PACIFICARE/FHP: STATE REGULATORS APPROVE MERGER
California regulators approved Friday PacifiCare HealthThis is part of the California Healthline Daily Edition, a summary of health policy coverage from major news organizations. Sign up for an email subscription.
System's $2.2 billion purchase of FHP International Corp., LOS
ANGELES TIMES reports. The deal would form "one of the largest
managed care companies in the nation with expected revenue of $10
billion a year." TIMES reports that "within hours" of the deal's
approval, officials from both companies announced that 400 jobs
across the country "would be eliminated," with "overall" layoffs
expected to affect 900 employees nationwide (Marsh, 2/15).
AP/SAN FRANCISCO CHRONICLE reports that 928,000 of the new
system's 2.9 million members would be Medicare HMO patients, and
that the new company would dominate "a huge section of the market
in San Diego, Orange and Los Angeles counties" (2/15).
HURDLES: TIMES reports that "PacifiCare still faces another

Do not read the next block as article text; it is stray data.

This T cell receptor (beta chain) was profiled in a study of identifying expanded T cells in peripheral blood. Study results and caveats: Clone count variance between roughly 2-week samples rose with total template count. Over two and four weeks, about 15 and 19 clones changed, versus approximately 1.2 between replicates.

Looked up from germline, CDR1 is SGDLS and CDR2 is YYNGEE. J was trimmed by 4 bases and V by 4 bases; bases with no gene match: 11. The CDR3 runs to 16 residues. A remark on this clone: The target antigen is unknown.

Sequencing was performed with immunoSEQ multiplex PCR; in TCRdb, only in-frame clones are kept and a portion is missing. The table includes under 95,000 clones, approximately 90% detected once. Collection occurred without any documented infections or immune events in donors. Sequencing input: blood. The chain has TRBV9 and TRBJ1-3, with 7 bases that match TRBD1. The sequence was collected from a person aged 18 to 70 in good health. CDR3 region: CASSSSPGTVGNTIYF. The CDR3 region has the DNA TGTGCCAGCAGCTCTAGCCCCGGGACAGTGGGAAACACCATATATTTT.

regulatory hurdle before it can merge the two plans." In its
approval, the state Department of Corporations stipulated that
PacifiCare must allow patients to keep their doctors and remain
on prescription plans. PacifiCare CEO Alan Hoops "said he hadn't
expected such conditions to be required" (2/15). However, in a
statement, the company said, "clearly we agree with the
department that access to quality and affordable care is critical
to this state. It merits careful consideration and oversight,
not just with PacifiCare, but all HMOs in California (PacifiCare
REAX: TIMES reports that consumer and physician groups
"vowed to support legislation to safeguard patients as such
mergers sweep across the HMO industry," after voicing opposition
to the merger at public hearings last month (see AHL 1/31).
State Sen. Herschel Rosenthal (D) "said he'll try to persuade the
agency to make sure consumer interests are protected as such
mergers proceed." TIMES reports that Rosenthal "plans to
introduce legislation that would shift the state's regulatory
oversight of the HMO industry to the Department of Consumer
Affairs." Dr. Juan Cobo, head of the Orange County affiliate of
the California Medical Association, said, "I don't believe the
Department of Corporations is set up -- or has the people on
board -- who can adequately oversee" the HMO industry (2/15).